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Artisan Hash: Frenchy Cannoli’s Fight for Place

Photo by Gracie Malley

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Artisan Hash: Frenchy Cannoli’s Fight for Place

We reconvened with Frenchy for an interview at the Green Door, a San Francisco dispensary featuring an open lounge that allows smoking, including dabs and, in our case, Frenchy Cannoli’s hashish.

Against the backdrop of the often-forgotten industrial area of West Oakland, the Gathering of Pied Pipers is taking place. As the party is hosted in a larger artists’ enclave, dabbing is limited to a shipping container within the massive space that also plays host to live glassblowing demonstrations. Inside the crowded container, I spot master hashishin Frenchy Cannoli amidst a gathering of e-nails and heady selections. At an event featuring choice products from the most innovative extract artists in the Bay Area, meeting the man who uses traditional techniques to elevate hash into artisanal realms is an absolute treat.

“Frenchy, I’ve been looking for you,” I say.

“Of course, you find me at this hash party,” he responds with his French accent in a way that speaks of destiny.

Frenchy Cannoli Cannabis Now InterviewOnce I find myself chatting with the man who has traveled the world learning the techniques of hash, he invites his protégé, The Dank Duchess, to take me through a wide selection of his pressed offerings – Blackberry Kush, a Pure Kush, Royal Kush cross and one called Cuvee. All are full-bodied, incredible choices and I’m tasting each out of a hash pipe in a sea of dab rigs.

“When you look at Frenchy’s hash, it looks creamy and buttery and you can imagine it tasting like that,” Duchess says with an excitement that belies a true passion. “And when you smoke it, one of the things I like about it is, there’s a full coating of your mouth before it goes down and comes back up.”

The Blackberry Kush, she says, tastes of sweet blueberries in the beginning, finishing with a Diesel and “just a bit of pine.” Mendocino genetics have a tendency to taste of pine, she says.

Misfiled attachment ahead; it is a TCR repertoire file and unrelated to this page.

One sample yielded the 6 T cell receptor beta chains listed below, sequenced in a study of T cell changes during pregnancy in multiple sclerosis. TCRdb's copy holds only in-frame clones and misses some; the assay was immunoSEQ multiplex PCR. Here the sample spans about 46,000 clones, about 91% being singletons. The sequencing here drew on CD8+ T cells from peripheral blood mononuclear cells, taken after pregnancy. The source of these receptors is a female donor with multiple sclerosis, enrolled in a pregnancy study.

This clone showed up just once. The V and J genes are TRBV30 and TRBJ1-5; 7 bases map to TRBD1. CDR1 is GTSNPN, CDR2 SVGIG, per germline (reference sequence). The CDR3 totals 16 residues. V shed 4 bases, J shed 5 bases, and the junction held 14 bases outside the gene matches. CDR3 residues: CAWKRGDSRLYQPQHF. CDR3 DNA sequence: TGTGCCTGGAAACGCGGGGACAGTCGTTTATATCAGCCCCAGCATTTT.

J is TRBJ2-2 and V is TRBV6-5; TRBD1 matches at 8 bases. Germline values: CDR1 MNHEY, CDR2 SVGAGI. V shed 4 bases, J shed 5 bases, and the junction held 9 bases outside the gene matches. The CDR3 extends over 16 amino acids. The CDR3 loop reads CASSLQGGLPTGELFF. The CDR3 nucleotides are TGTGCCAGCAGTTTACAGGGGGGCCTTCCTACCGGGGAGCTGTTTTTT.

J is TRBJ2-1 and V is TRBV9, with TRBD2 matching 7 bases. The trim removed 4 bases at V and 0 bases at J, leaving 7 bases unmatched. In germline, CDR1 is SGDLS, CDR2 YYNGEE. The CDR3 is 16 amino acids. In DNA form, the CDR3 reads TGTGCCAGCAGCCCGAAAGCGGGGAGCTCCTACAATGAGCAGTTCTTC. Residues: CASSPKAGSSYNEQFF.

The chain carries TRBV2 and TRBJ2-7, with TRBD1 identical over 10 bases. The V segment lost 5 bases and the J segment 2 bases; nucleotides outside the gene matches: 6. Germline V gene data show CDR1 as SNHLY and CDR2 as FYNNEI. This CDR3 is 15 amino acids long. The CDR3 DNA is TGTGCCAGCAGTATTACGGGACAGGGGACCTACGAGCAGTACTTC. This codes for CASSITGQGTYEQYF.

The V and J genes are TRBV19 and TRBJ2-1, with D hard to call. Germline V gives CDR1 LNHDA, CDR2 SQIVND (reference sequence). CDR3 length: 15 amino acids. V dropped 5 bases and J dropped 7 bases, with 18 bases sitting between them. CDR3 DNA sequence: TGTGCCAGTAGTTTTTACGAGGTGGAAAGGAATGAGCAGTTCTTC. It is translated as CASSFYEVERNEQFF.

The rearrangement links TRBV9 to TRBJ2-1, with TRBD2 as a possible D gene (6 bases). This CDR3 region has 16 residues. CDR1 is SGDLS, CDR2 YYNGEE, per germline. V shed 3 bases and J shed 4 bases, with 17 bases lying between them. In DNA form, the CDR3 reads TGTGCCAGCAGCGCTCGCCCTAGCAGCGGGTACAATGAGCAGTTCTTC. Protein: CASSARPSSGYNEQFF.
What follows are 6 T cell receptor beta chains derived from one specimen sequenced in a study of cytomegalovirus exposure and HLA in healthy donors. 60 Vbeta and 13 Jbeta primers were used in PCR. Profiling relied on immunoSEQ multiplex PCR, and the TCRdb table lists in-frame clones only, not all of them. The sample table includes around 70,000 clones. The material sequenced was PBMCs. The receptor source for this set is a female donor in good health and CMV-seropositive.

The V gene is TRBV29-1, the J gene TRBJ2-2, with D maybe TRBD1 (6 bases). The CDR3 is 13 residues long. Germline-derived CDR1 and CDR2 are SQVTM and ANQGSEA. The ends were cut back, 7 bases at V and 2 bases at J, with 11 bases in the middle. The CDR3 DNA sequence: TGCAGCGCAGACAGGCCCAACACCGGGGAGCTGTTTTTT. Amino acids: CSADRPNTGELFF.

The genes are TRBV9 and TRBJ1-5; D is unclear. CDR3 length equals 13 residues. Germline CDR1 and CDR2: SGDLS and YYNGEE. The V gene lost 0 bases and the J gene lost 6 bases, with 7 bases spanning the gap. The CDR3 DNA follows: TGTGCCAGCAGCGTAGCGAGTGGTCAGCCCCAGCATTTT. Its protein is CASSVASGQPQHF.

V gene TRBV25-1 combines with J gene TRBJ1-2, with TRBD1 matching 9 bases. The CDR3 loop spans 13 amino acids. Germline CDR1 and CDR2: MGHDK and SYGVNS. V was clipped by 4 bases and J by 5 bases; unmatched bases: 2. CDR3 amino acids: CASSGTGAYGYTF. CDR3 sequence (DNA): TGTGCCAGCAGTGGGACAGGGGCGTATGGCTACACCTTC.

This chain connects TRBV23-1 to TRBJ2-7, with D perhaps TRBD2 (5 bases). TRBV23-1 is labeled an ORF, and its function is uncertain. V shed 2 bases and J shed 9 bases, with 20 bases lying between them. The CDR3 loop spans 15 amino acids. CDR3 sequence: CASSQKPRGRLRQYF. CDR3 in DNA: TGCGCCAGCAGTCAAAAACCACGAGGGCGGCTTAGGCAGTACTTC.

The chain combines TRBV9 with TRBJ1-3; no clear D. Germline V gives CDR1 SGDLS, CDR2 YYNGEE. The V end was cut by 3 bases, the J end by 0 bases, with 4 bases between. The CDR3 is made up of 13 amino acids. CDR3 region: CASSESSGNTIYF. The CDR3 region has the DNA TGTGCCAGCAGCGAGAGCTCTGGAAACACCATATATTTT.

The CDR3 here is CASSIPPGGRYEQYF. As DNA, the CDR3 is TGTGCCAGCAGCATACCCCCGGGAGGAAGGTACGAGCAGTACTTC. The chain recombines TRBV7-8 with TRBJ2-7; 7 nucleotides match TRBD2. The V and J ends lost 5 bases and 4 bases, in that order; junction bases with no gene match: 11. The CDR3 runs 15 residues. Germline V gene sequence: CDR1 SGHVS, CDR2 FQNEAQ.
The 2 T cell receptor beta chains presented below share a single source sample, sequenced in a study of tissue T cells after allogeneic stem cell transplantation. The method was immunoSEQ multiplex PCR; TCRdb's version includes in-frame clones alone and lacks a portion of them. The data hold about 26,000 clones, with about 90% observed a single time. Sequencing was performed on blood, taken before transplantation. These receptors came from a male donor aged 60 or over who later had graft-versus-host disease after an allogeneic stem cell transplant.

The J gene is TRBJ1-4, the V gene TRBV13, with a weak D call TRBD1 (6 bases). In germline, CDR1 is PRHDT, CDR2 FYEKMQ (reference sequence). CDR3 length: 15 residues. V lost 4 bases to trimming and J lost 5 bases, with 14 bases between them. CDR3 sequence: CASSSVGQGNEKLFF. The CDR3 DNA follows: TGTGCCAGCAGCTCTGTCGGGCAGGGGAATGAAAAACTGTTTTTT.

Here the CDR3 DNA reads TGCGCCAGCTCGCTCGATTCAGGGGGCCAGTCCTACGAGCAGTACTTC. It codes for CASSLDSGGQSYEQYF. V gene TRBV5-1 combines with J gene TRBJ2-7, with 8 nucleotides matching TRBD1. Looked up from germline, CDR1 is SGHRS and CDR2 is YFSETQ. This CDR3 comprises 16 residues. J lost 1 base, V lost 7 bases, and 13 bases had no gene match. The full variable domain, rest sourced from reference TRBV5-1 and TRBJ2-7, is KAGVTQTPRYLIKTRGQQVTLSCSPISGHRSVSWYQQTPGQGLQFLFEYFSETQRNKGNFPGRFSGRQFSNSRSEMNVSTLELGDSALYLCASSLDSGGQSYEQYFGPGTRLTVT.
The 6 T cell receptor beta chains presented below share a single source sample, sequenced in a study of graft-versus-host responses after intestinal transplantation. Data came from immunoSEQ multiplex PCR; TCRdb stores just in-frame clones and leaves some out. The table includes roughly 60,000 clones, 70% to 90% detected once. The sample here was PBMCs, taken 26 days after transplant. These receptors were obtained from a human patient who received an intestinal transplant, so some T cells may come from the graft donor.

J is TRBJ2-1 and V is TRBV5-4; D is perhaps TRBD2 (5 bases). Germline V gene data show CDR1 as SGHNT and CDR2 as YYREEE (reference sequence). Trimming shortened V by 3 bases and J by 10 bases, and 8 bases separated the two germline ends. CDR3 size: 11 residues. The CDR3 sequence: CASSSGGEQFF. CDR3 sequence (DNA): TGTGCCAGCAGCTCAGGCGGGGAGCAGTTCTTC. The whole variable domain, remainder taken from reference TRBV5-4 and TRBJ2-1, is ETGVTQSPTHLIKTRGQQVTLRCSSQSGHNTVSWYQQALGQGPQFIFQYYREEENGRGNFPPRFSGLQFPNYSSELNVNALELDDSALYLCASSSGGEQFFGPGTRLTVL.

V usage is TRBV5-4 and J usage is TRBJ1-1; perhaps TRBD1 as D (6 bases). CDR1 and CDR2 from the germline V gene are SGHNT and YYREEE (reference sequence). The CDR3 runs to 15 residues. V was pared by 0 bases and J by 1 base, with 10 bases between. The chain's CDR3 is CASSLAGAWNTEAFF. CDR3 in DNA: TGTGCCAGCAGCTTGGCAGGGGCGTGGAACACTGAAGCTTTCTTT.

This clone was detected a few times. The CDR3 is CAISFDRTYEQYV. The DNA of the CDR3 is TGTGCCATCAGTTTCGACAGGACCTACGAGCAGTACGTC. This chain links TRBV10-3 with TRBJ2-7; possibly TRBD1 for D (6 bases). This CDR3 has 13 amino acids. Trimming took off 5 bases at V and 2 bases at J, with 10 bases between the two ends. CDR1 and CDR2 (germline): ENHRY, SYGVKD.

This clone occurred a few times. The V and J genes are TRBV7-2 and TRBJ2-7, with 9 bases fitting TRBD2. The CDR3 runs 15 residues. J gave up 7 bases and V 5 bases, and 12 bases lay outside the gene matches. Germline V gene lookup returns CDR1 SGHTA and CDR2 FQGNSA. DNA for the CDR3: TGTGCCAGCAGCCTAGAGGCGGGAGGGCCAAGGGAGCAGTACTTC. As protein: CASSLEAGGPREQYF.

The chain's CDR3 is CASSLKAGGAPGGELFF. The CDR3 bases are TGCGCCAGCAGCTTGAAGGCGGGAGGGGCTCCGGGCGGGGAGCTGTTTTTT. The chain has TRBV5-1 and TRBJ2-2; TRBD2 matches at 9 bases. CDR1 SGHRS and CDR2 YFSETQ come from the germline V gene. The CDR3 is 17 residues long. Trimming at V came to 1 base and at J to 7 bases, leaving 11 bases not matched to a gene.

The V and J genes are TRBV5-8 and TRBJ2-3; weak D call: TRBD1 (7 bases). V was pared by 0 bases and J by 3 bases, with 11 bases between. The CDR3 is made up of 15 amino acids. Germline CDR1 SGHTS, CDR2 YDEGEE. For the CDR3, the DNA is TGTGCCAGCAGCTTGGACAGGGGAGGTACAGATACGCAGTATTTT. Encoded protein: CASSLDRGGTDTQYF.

Frenchy is the official hashishin of Aficionado, a boutique seed company based in Mendocino County, California. To find Aficionado, Frenchy first traveled through the hash-making regions of the world – never staying in one place for too long, always seeking the best of what the region could provide.  He found that at the House of Aficionado.

“The way we work together is a little bit like a winemaker works with a vineyard,” he says.

Frenchy explains that to get the highest quality of material to work with, one must seek out the regions with ideal growing conditions. Like those in the wine industry, he’s looking for a unique terrior – the geography, geology and climate of a certain place interacting with the genetics of the plant grown there.

To craft his signature cannolis, Frenchy uses an ice-water technique to sieve and collect the trichomes from the dankest offerings out of Aficionado’s gene pool. While others within the select club of California artisanal hash makers stop there, ending with mouth-watering selections of ice-water hash, Frenchy continues in his process and presses the resin heads.

Videos of his technique on YouTube, show him meticulously rubbing a jar warmed with hot water over the resin he has collected. Frenchy also cures his hash, for the purpose of eliminating humidity and increasing its longevity.

“In the beginning when I started to show my hash here I had a hard time getting it out, because people wanted the resin, but they wanted it not pressed and I wouldn’t do not pressed,” he says of the technique that he describes as similar to a winemaker pressing grapes. “And then with age, it’s changed. It gets a body and it gets smooth. Normally when you smoke a piece of hash the taste builds up slowly in your mouth. When you drink an aged wine, it takes [over] your mouth. It’s like ‘Wow!’ But you don’t see it come because it’s super smooth.”

As a hashishin, he follows the traditional methods of hash making. He teaches seminars, takes on consulting work and has written about the origins of concentrates for “Weed World” magazine. He is also working on a book called “The Lost Art of the Hashishin.” The Dank Duchess has become his protégé in all things and writes articles about the experience of smoking Frenchy’s selections. Both have risen from relative obscurity within the cannabis community to virtual superstars in a short time through incredible products combined with social media and marketing savvy.

We’ve reconvened with Frenchy for an interview at the Green Door, a San Francisco dispensary featuring an open lounge that allows smoking, including dabs and, in our case, Frenchy Cannoli’s hashish. The lounge has just opened and is relatively empty so when Frenchy snaps one of his cannolis to show off its center it makes an astounding crack.

The selection of LA Affie OG tastes incredible. As it has been pressed and aged, like a fine wine, the flavor coats the mouth.